By Dean Weingarten
Arizona – -(Ammoland.com)- The Illinois has reconfirmed its ruling from 2013 that a basic Illinois weapon law is facially unconstitutional. It ruled in People vs Burns that the Aguilar decision stands and was correct. From courthousenews.com:
While a state may prohibit felons from carrying readily accessible guns despite the Second Amendment – and in fact Illinois has a law forbidding felons from possessing any kind of firearm – the AUUW law applies to everyone.
In reversing the appellate court ruling and vacating the conviction and sentence, Justice Anne Burke wrote for the court: “The offense, as enacted by the Legislature, does not include as an element of the offense the fact that the offender has a prior felony conviction. An unconstitutional statute does not ‘become constitutional’ simply because it is applied to a particular category of persons who could have been regulated, had the Legislature seen fit to do so.
The Legislature may not pass broad laws and leave it to the courts to decide to whom the statute may constitutionally apply, Burke said in the Jan. 22 opinion
It took me a bit to unravel this ruling. Under the old Illinois law, it was illegal to carry a weapon in public, period. There was no shall issue concealed carry law. The law contested in the Illinois Court system was Aggravated Unlawful Use of a Weapon, the AUUW. That law was ruled unconstitutional under the Second Amendment by the Illinois Supreme Court in 2013 in the People v. Aguilar case.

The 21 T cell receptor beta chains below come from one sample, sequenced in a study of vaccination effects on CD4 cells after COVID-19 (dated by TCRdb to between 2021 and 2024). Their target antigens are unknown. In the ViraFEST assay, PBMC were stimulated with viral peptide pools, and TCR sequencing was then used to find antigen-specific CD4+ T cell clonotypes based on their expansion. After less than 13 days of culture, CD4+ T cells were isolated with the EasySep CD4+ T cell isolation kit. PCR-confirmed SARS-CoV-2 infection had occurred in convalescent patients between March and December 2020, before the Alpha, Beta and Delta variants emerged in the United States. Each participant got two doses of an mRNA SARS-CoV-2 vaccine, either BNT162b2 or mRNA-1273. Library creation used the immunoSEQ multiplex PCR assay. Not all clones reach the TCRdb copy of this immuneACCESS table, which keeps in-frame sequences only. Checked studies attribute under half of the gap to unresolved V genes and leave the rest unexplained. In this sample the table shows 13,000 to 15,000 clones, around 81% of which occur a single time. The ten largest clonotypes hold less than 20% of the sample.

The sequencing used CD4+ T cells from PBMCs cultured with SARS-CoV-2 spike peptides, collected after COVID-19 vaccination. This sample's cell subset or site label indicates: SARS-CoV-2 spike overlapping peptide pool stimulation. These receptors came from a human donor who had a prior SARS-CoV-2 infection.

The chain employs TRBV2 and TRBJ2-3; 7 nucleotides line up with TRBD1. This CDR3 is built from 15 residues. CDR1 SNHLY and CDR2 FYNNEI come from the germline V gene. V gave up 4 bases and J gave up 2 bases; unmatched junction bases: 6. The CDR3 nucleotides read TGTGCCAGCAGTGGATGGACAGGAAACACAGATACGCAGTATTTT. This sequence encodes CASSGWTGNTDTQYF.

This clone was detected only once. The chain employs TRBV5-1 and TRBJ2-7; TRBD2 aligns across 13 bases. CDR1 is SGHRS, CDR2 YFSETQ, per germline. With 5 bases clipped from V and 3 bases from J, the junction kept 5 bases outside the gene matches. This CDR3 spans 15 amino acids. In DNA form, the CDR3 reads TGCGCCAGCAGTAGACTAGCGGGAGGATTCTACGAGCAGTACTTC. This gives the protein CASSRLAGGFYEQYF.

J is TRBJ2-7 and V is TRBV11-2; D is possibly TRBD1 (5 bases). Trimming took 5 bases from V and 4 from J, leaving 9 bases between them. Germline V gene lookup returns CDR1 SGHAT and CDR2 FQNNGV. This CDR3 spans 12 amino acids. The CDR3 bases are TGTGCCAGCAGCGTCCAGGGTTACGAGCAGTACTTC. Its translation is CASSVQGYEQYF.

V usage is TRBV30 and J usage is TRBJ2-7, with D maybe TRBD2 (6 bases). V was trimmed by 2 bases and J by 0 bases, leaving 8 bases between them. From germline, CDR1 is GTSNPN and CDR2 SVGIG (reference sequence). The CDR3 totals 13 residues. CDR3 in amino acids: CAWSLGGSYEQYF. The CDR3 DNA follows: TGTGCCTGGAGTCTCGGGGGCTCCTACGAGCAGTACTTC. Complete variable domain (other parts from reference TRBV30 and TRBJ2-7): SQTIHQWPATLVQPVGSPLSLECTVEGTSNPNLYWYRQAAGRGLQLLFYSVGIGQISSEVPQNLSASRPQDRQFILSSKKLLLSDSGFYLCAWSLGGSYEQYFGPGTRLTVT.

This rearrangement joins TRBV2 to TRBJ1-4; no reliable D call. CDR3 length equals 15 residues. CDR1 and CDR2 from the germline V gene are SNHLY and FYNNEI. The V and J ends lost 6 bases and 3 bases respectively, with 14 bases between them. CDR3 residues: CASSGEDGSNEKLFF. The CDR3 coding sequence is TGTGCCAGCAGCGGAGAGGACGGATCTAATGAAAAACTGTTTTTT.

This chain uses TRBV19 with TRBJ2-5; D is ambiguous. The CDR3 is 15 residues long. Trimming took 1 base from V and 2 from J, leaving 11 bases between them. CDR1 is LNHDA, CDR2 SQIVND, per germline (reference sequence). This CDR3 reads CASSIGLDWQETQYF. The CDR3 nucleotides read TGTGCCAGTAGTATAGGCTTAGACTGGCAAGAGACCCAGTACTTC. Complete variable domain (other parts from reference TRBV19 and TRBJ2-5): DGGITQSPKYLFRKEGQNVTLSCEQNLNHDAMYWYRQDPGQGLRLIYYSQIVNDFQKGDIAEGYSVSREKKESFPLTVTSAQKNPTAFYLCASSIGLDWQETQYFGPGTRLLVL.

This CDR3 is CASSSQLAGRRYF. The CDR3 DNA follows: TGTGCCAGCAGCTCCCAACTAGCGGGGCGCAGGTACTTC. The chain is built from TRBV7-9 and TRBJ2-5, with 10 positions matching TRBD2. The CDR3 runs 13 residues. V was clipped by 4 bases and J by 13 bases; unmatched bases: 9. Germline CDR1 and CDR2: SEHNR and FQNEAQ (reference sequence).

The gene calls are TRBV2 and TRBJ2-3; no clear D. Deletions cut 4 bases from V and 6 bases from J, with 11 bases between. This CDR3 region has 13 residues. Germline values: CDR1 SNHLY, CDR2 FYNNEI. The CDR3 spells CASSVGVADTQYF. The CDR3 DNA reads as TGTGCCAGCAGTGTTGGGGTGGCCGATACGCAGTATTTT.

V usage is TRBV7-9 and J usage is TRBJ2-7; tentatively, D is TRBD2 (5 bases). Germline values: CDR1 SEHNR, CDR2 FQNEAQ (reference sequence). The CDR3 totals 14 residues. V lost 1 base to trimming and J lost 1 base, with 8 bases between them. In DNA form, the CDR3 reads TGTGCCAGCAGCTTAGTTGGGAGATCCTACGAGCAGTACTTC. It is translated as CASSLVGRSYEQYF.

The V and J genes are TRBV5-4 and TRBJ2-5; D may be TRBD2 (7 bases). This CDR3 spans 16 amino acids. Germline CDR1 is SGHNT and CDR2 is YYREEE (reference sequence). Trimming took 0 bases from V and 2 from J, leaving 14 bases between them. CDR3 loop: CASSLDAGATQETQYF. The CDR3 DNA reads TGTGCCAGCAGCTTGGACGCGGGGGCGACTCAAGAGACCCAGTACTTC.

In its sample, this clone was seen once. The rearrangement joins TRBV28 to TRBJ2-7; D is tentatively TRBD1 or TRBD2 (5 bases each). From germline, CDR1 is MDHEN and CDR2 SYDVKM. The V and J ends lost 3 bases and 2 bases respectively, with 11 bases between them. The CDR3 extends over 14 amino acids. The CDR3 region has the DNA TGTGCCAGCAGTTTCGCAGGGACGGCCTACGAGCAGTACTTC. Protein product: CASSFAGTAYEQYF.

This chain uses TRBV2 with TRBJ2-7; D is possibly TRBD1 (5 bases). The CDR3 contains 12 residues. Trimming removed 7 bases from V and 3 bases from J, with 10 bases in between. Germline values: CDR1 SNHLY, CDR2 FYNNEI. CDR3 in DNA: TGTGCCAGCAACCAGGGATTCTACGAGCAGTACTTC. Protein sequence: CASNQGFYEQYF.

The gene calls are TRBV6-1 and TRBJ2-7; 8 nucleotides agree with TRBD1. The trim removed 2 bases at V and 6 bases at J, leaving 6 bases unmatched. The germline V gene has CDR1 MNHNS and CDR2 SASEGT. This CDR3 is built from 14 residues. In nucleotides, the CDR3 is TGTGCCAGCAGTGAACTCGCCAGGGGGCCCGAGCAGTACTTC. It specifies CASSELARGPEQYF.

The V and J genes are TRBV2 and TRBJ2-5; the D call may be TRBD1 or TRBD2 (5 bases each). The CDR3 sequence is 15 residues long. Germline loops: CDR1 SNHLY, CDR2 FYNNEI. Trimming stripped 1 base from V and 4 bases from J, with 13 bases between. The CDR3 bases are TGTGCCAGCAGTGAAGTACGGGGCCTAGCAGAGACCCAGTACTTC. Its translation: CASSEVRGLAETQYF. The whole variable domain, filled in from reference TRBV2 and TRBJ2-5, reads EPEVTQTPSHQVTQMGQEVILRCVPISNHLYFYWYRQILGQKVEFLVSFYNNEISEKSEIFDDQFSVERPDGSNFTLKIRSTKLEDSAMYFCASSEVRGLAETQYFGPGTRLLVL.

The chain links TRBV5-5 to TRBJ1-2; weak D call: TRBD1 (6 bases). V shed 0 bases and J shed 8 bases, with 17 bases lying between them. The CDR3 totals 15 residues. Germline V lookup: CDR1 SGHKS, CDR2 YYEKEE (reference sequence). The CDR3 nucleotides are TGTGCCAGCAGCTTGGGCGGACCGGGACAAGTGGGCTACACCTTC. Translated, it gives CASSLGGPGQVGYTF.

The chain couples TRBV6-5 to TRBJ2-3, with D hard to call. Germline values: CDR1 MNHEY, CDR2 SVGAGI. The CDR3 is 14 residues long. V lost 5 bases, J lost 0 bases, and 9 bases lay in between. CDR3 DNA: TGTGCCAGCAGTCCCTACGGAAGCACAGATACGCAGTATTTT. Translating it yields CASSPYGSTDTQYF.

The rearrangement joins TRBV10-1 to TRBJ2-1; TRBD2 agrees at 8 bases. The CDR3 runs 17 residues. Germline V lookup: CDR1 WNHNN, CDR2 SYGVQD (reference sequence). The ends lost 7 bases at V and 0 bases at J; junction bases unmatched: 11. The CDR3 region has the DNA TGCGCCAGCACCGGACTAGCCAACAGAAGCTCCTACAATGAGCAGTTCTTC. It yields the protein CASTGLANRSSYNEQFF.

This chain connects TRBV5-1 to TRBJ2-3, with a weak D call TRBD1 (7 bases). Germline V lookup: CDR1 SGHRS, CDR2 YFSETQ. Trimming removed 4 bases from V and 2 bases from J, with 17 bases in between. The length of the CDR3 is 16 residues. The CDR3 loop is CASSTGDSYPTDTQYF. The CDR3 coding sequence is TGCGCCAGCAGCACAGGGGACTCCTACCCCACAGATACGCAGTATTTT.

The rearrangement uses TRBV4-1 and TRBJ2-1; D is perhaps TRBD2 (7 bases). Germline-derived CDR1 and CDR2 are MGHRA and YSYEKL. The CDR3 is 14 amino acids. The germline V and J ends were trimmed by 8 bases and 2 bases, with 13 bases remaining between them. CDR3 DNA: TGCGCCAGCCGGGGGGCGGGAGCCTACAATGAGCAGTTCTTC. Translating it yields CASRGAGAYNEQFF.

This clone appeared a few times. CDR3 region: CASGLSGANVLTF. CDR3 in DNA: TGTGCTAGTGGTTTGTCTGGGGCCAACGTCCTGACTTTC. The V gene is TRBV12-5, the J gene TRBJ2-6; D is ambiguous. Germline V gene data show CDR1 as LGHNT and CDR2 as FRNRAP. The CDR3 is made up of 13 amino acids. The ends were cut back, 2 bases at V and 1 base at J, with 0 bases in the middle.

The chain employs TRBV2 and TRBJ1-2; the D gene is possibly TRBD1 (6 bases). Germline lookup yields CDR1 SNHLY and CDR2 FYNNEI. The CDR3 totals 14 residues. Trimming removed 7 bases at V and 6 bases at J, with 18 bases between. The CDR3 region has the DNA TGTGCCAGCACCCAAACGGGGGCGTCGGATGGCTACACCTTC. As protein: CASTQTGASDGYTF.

There is another law, Unlawful Use of a Weapon, the UUW. The UUW law was changed in 2013 to allow for the exception to carry with a concealed carry license. Here is the exception in the law for people with a concealed carry permit:
(iv) are carried or possessed in accordance with the Firearm Concealed Carry Act by a person who has been issued a currently valid license under the Firearm Concealed Carry Act.
The addition of the above exception means that the UUW does not suffer from the fatal, unconstitutional, flaw discussed in the Aquilar decision, because there is a legal way to carry weapons for self defense outside the home in Illinois. The Illinois Supreme Court decision was based on the Seventh Circuit Court of Appeals decision in Moore v. Madigan, which ruled that Illinois cannot ban the carry of firearms outside the home for the purposes of self defense. Because the UUW has the exception for those who have a concealed carry permit, it meets the minimum requirements of the Seventh Circuit decision.
The decision of the Illinois Supreme Court in People vs Burns mostly affirms the decision in Aguilar. It does not change anything in the UUW. The AUUW is dead, the UUW is intact. The invalidation of the AUUW may open up an opportunity for the legislature to reform some more of Illinois’ concealed carry law, which has some silly and stupid restrictions; but it does not invalidate Illinois’ ban on open carry or concealed carry without a license.
c2016 by Dean Weingarten: Permission to share is granted when this notice is included. Link to Gun Watch
About Dean Weingarten;
Dean Weingarten has been a peace officer, a military officer, was on the University of Wisconsin Pistol Team for four years, and was first certified to teach firearms safety in 1973. He taught the Arizona concealed carry course for fifteen years until the goal of constitutional carry was attained. He has degrees in meteorology and mining engineering, and recently retired from the Department of Defense after a 30 year career in Army Research, Development, Testing, and Evaluation.